If you are like most women (80%) you recognize that your period is coming by the changes you feel, emotionally and physically. Premenstrual Syndrome (PMS) refers to more than 150 symptoms that occur in the 2nd half of your cycle, after ovulation. Most women report increasing symptoms in their 30’s and 40’s, which makes sense given that most women are estrogen dominant as they approach menopause. There are 4 categories of PMS:
PMS – A: Anxiety (65-75%of PMS sufferers)
- Anxiety, tension, feeling “on edge”
- Irritability, anger
- Mood swings, Insomnia, Depression
- Feeling overwhelmed
- Sensitive to Criticism
PMS – C: Cravings (30% of PMS sufferers)
- Cravings for sweets and carbohydrates
- Increased appetite
- Heart Palpitations
PMS – D: Depression (25-35% of PMS sufferers)
- Forgetfulness, confusion
- Withdrawal and disinterest in usual activities
PMS – H: Hyperhydration/Water Retention (50% of PMS sufferers)
- Breast swelling and tenderness
- Abdominal bloating
- Weight gain of over 3 lbs
- Swelling of the face, hands, fingers and ankles.
Other symptoms common to all types of PMS can include: bowel changes (constipation, diarrhea), cramping, changes in libido, backache, headache, acne and other skin changes, night sweats, insomnia and nausea.
Most women fall into one or more categories, but find that one of the above categories best matches their symptoms. This is useful as it helps us to identify underlying causes, as well as manage symptoms until we get to the root cause.
What is the root cause?
As I said earlier, most women know their period is on its way based on how they are feeling. That part is normal. What isn’t normal is for symptoms to begin more than 1-2 days before the period starts, begin immediately after ovulation, cause major disruptions in life, or cause enough discomfort to require pain medication.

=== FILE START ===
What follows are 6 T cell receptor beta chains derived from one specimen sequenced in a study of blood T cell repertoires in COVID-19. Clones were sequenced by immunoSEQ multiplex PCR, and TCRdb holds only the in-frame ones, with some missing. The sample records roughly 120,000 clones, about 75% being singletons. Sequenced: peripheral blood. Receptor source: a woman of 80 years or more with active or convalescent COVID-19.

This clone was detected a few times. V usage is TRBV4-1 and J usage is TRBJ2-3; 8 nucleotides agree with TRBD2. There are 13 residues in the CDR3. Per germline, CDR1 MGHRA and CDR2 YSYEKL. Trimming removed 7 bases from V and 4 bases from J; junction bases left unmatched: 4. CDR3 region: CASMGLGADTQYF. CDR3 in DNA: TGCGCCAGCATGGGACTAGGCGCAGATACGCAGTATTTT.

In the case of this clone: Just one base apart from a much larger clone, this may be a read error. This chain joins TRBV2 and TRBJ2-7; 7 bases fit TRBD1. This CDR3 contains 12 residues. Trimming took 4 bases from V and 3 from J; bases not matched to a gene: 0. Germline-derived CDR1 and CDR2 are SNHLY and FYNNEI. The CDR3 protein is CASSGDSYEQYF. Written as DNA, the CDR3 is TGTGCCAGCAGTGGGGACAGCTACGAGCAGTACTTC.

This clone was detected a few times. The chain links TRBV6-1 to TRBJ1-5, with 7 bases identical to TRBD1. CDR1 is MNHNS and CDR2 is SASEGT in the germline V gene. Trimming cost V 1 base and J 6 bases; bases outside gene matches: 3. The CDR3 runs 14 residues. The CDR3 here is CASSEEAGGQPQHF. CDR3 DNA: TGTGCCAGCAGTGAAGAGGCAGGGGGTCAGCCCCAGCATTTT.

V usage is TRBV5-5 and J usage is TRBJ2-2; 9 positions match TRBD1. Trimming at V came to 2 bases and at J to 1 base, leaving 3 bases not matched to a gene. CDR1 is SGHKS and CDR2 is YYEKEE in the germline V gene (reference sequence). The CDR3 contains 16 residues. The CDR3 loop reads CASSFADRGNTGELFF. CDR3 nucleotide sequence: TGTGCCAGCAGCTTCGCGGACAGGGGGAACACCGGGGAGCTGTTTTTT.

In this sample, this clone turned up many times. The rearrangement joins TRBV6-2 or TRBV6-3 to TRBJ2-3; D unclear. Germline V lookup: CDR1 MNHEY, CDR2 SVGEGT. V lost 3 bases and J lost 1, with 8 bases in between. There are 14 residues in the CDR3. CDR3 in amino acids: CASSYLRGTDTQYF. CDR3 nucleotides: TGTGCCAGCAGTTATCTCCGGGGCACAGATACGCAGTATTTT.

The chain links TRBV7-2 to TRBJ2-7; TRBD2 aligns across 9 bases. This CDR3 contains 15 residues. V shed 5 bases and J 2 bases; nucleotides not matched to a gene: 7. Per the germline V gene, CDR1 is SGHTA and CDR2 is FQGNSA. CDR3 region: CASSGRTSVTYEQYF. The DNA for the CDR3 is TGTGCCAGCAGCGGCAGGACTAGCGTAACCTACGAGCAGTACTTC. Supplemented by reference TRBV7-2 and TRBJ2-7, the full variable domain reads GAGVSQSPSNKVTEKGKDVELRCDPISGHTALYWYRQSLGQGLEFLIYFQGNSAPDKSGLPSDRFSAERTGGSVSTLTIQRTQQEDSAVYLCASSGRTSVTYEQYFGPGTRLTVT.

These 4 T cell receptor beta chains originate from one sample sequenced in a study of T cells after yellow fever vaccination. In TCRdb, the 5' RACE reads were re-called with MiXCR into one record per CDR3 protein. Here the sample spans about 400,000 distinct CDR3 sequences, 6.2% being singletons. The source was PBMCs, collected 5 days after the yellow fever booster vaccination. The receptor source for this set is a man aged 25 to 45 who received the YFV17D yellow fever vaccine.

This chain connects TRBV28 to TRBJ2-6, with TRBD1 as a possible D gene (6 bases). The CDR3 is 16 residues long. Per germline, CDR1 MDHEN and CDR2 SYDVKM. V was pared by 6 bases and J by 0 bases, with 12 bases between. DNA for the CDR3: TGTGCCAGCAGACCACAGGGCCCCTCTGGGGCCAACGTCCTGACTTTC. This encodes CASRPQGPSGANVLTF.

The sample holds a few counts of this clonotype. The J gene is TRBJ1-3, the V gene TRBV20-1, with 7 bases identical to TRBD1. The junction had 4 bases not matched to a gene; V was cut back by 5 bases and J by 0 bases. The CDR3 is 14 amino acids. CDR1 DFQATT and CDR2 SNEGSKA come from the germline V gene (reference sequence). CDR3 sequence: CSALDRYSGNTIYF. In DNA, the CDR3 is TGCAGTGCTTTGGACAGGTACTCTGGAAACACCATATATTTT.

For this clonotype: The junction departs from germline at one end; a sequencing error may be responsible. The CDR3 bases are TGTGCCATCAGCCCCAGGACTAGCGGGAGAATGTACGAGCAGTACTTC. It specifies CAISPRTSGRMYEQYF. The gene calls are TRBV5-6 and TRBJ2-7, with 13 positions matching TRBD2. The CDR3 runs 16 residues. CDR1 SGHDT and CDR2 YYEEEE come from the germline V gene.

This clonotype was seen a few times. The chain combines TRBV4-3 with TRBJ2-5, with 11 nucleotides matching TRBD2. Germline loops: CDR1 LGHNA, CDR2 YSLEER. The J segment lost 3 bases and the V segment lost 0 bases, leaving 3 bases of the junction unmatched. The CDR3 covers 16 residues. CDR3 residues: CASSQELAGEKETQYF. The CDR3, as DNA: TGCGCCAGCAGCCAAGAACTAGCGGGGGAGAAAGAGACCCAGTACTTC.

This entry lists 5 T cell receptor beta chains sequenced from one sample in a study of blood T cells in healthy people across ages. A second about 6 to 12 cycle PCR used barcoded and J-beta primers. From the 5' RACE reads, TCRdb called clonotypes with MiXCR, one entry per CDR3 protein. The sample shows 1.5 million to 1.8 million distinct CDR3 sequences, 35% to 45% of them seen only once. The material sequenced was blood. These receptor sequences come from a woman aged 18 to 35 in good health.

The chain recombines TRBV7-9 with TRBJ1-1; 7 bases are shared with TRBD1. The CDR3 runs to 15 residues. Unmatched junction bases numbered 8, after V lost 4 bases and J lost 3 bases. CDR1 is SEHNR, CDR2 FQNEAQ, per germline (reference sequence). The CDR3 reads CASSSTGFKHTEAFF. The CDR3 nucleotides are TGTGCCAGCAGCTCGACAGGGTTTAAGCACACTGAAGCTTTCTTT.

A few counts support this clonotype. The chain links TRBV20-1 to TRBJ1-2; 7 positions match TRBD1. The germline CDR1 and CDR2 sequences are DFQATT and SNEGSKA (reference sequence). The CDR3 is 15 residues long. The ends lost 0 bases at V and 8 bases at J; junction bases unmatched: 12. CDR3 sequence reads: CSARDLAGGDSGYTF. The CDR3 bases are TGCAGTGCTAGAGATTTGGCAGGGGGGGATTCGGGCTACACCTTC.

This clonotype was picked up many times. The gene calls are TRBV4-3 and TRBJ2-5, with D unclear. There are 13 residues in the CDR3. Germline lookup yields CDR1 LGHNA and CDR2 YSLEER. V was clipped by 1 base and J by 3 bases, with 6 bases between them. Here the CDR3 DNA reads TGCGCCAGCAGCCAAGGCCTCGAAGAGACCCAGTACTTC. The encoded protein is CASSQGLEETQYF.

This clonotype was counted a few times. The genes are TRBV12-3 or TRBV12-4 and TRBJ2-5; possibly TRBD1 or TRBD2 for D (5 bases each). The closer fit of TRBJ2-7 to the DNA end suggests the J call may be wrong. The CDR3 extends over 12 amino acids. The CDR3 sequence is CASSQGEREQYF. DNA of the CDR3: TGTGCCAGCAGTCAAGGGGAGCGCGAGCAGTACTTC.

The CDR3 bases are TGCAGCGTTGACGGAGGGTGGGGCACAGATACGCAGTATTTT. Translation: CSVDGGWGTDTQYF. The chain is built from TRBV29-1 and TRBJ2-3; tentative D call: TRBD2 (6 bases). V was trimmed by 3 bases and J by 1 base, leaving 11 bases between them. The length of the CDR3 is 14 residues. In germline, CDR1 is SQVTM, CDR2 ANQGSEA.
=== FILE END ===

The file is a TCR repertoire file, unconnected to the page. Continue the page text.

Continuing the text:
Finding the root cause can be tricky, but most of the time estrogen dominance is to blame. Estrogen dominance is when estrogen is high relative to progesterone. This can be a “true” dominance (estrogen is high, progesterone is normal) or a relative dominance (estrogen is normal, progesterone is low). Women who have been on hormonal birth control for many years, or have known exposure to xenoestrogens (ie, plastics, pesticides) often have a “true” dominance picture. In that case, we support the liver’s detoxification of estrogens and use foods to influence the balance of estrogen and progesterone (ie phytoestrogens). In cases of “relative” dominance, which is most common in peri-menopause when progesterone levels start to decline, we use herbs like Vitex to support the production of progesterone. Treating estrogen dominance usually takes 3-6 months, but most women begin to feel better after just 4-6 weeks.
Treating the “branches”
While the “root” cause is often estrogen dominance, the “branches” aka symptoms, can also be treated while we wait for the root to heal. The most common symptoms I see related to PMS are:
- Anxiety/Irritability/Mood Changes
- Insomnia/Sleep changes (especially during peri-menopause)
There are a number of therapies that can be used to successfully manage the “branches”, including melatonin, 5-HTP, l-theanine, inositol and/or herbs that support adrenal health such as licorice, eleuthrococcus and ashwaganda. Many patients feel very discouraged by the time they seek out naturopathic care, having suffered for many years. Many women are also concerned that their symptoms are becoming more severe as they get older. In most cases, my patients report a 75% improvement in symptoms by 3 months, with many reporting significant improvement in just 1 month!
Correcting the imbalance
- Include phytoestrogens in your diet: beans, lentils, flax (2 tbsp/day). Some women also benefit from including soy foods (soy milk, soy beans, soy nuts, tofu).
- Reduce red meat consumption to less than 2x/month
- Reduce caffeine, sugar and alcohol
- Manage stress levels. Cortisol and progesterone come from the same precursor – your body will make cortisol at the expense of progesterone when under stress (physical/mental/emotional), making estrogen dominance worse.
- Choose organic foods most often, especially the “Dirty Dozen“.
- Avoid using plastics.
- See an ND to ensure a proper diagnosis and treatment plan.
PMS may be common, but it isn’t normal! It’s just a symptom of an underlying hormone imbalance that can easily be corrected with the right kind of treatment.